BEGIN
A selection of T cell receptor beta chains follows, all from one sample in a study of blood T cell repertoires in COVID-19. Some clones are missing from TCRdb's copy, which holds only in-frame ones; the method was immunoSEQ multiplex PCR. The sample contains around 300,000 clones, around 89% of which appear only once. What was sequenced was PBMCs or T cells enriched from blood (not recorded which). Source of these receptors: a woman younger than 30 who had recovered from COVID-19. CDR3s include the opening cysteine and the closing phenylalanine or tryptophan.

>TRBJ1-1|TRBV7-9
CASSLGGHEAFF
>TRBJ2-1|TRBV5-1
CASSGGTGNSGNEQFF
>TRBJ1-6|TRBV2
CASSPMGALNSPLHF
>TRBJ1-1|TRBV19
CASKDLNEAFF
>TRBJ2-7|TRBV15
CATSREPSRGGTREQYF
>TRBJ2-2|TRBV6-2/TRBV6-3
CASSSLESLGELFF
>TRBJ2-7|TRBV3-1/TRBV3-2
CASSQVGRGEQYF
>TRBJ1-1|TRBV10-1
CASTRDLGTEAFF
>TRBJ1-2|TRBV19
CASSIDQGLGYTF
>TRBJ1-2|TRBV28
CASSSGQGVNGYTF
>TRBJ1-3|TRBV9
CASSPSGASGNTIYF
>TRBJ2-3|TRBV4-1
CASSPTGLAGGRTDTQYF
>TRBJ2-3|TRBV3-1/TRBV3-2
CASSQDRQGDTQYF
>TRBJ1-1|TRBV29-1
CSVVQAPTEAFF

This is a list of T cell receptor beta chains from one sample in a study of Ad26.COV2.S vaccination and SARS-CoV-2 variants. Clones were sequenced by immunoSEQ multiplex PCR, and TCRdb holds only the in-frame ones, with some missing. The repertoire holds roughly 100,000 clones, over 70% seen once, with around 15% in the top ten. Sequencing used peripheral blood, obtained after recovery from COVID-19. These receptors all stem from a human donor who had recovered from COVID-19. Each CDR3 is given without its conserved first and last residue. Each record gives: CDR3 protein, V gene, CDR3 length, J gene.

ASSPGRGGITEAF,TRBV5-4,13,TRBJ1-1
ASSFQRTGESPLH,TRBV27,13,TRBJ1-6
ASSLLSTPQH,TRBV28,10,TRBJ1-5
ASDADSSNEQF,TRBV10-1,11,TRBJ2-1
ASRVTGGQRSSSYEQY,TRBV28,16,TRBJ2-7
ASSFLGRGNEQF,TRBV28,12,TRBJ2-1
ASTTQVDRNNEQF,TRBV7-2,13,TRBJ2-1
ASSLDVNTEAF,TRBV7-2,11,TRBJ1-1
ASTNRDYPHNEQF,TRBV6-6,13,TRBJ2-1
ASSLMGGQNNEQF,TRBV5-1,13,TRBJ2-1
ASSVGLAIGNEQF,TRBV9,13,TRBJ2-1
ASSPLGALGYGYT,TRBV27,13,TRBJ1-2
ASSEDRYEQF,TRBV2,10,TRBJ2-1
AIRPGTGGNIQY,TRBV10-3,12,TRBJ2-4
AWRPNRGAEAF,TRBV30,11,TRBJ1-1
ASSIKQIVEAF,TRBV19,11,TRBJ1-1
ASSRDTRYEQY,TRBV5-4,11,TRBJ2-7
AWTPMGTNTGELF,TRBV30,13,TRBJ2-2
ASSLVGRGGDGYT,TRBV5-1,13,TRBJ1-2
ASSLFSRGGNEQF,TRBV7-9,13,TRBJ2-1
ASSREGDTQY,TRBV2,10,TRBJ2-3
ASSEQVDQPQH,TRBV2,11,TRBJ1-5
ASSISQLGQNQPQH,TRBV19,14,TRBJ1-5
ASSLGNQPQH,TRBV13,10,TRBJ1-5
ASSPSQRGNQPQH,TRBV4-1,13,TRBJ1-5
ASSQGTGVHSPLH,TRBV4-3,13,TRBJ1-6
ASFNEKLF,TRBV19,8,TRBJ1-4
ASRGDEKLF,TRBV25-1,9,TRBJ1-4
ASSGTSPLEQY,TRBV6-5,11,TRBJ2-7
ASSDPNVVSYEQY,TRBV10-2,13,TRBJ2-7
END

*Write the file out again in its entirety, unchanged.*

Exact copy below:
A selection of T cell receptor beta chains follows, all from one sample in a study of blood T cell repertoires in COVID-19. Some clones are missing from TCRdb's copy, which holds only in-frame ones; the method was immunoSEQ multiplex PCR. The sample contains around 300,000 clones, around 89% of which appear only once. What was sequenced was PBMCs or T cells enriched from blood (not recorded which). Source of these receptors: a woman younger than 30 who had recovered from COVID-19. CDR3s include the opening cysteine and the closing phenylalanine or tryptophan.

>TRBJ1-1|TRBV7-9
CASSLGGHEAFF
>TRBJ2-1|TRBV5-1
CASSGGTGNSGNEQFF
>TRBJ1-6|TRBV2
CASSPMGALNSPLHF
>TRBJ1-1|TRBV19
CASKDLNEAFF
>TRBJ2-7|TRBV15
CATSREPSRGGTREQYF
>TRBJ2-2|TRBV6-2/TRBV6-3
CASSSLESLGELFF
>TRBJ2-7|TRBV3-1/TRBV3-2
CASSQVGRGEQYF
>TRBJ1-1|TRBV10-1
CASTRDLGTEAFF
>TRBJ1-2|TRBV19
CASSIDQGLGYTF
>TRBJ1-2|TRBV28
CASSSGQGVNGYTF
>TRBJ1-3|TRBV9
CASSPSGASGNTIYF
>TRBJ2-3|TRBV4-1
CASSPTGLAGGRTDTQYF
>TRBJ2-3|TRBV3-1/TRBV3-2
CASSQDRQGDTQYF
>TRBJ1-1|TRBV29-1
CSVVQAPTEAFF

This is a list of T cell receptor beta chains from one sample in a study of Ad26.COV2.S vaccination and SARS-CoV-2 variants. Clones were sequenced by immunoSEQ multiplex PCR, and TCRdb holds only the in-frame ones, with some missing. The repertoire holds roughly 100,000 clones, over 70% seen once, with around 15% in the top ten. Sequencing used peripheral blood, obtained after recovery from COVID-19. These receptors all stem from a human donor who had recovered from COVID-19. Each CDR3 is given without its conserved first and last residue. Each record gives: CDR3 protein, V gene, CDR3 length, J gene.

ASSPGRGGITEAF,TRBV5-4,13,TRBJ1-1
ASSFQRTGESPLH,TRBV27,13,TRBJ1-6
ASSLLSTPQH,TRBV28,10,TRBJ1-5
ASDADSSNEQF,TRBV10-1,11,TRBJ2-1
ASRVTGGQRSSSYEQY,TRBV28,16,TRBJ2-7
ASSFLGRGNEQF,TRBV28,12,TRBJ2-1
ASTTQVDRNNEQF,TRBV7-2,13,TRBJ2-1
ASSLDVNTEAF,TRBV7-2,11,TRBJ1-1
ASTNRDYPHNEQF,TRBV6-6,13,TRBJ2-1
ASSLMGGQNNEQF,TRBV5-1,13,TRBJ2-1
ASSVGLAIGNEQF,TRBV9,13,TRBJ2-1
ASSPLGALGYGYT,TRBV27,13,TRBJ1-2
ASSEDRYEQF,TRBV2,10,TRBJ2-1
AIRPGTGGNIQY,TRBV10-3,12,TRBJ2-4
AWRPNRGAEAF,TRBV30,11,TRBJ1-1
ASSIKQIVEAF,TRBV19,11,TRBJ1-1
ASSRDTRYEQY,TRBV5-4,11,TRBJ2-7
AWTPMGTNTGELF,TRBV30,13,TRBJ2-2
ASSLVGRGGDGYT,TRBV5-1,13,TRBJ1-2
ASSLFSRGGNEQF,TRBV7-9,13,TRBJ2-1
ASSREGDTQY,TRBV2,10,TRBJ2-3
ASSEQVDQPQH,TRBV2,11,TRBJ1-5
ASSISQLGQNQPQH,TRBV19,14,TRBJ1-5
ASSLGNQPQH,TRBV13,10,TRBJ1-5
ASSPSQRGNQPQH,TRBV4-1,13,TRBJ1-5
ASSQGTGVHSPLH,TRBV4-3,13,TRBJ1-6
ASFNEKLF,TRBV19,8,TRBJ1-4
ASRGDEKLF,TRBV25-1,9,TRBJ1-4
ASSGTSPLEQY,TRBV6-5,11,TRBJ2-7
ASSDPNVVSYEQY,TRBV10-2,13,TRBJ2-7